Objective: To review our experience of video-assisted
thoracoscopic surgery for the treatment of primary spontaneous
Design: Longitudinal cohort study
following up consecutive patients for 3 to 4.3 years.
Setting: Thoracic Surgery Department, Chest Diseases
Patients and intervention:
Seventy-two consecutive patients undergoing thoracoscopy for primary
spontaneous pneumothorax from January 1994 to June 1996.
Results: The mean age of the patients was 25 years (range,
15 to 40 years), and 67 were men (93%). All patients were successfully
treated using video-assisted thoracoscopic technique. Recurrent
pneumothorax was the most frequent indication for surgery, occurring in
49 patients. The most common method of management was stapling of an
identified bleb, which was done in 56 cases. Pleurodesis was achieved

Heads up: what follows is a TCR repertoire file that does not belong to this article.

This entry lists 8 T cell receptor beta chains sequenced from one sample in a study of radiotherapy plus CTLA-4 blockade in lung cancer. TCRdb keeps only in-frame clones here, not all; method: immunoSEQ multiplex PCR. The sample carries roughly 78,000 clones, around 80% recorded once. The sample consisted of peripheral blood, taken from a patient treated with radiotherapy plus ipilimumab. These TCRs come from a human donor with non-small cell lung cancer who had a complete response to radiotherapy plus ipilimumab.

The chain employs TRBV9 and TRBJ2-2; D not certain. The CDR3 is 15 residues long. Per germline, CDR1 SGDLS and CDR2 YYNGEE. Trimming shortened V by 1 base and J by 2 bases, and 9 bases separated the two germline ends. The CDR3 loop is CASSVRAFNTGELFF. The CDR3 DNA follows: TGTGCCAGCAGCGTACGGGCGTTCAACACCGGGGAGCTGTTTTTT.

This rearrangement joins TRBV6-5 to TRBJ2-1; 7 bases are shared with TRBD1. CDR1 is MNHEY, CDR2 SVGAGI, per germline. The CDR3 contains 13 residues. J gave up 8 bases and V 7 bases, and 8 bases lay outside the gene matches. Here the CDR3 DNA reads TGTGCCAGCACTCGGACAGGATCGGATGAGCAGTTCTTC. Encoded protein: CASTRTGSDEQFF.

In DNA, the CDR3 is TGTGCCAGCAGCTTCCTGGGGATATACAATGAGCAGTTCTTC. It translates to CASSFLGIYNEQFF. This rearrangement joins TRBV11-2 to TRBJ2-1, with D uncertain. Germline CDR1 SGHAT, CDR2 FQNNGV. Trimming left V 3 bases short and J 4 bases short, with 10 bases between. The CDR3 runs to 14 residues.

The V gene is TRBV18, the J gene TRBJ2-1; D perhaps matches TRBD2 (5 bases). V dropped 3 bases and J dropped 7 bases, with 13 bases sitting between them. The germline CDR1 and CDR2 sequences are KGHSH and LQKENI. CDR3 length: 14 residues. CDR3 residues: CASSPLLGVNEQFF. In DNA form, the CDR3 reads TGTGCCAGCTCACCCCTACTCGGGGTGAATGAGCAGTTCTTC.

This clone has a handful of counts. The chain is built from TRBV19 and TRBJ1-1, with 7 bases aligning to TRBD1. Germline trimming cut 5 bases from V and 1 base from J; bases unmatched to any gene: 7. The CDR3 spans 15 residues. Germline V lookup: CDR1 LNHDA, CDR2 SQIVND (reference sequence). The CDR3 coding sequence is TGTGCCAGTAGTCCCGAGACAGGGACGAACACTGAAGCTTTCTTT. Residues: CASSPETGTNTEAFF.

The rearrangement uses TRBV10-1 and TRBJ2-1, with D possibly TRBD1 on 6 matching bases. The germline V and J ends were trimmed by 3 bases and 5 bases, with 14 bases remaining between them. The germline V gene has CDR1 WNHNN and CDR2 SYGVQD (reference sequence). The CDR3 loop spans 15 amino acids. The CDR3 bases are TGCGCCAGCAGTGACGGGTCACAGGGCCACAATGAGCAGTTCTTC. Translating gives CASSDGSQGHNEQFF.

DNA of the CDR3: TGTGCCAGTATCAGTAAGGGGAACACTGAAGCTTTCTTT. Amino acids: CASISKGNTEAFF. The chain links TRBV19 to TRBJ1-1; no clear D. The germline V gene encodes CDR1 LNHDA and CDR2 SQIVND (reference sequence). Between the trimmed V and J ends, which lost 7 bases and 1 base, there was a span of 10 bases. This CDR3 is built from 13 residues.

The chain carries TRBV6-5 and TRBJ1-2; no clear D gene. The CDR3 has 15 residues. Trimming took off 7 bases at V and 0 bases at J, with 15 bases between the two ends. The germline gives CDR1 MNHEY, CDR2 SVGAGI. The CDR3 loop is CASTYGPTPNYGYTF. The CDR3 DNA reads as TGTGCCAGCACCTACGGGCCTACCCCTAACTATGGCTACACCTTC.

by gauze abrasion (n = 39) and apical pleurectomy (n = 33).
Postoperative prolonged air leak occurred in five patients (6.9%).
There were no deaths attributable to the procedure. The mean (±SD)
postoperative hospital stay was 4 ± 2 days. Mean follow-up is 42
months (range, 36 to 54 months) for all patients. Pneumothorax recurred
in four patients (5.5%) in whom pleural abrasion was done. The
recurrences occurred in the first year of follow-up, three required a
reoperation, and one healed by rest without pleural drainage.
Conclusions: Video-assisted thoracoscopic surgery is a safe
procedure in the treatment of primary spontaneous pneumothorax. Apical
pleurectomy is a more effective way of producing pleural symphysis.
Long-term follow-up did not increase the rate of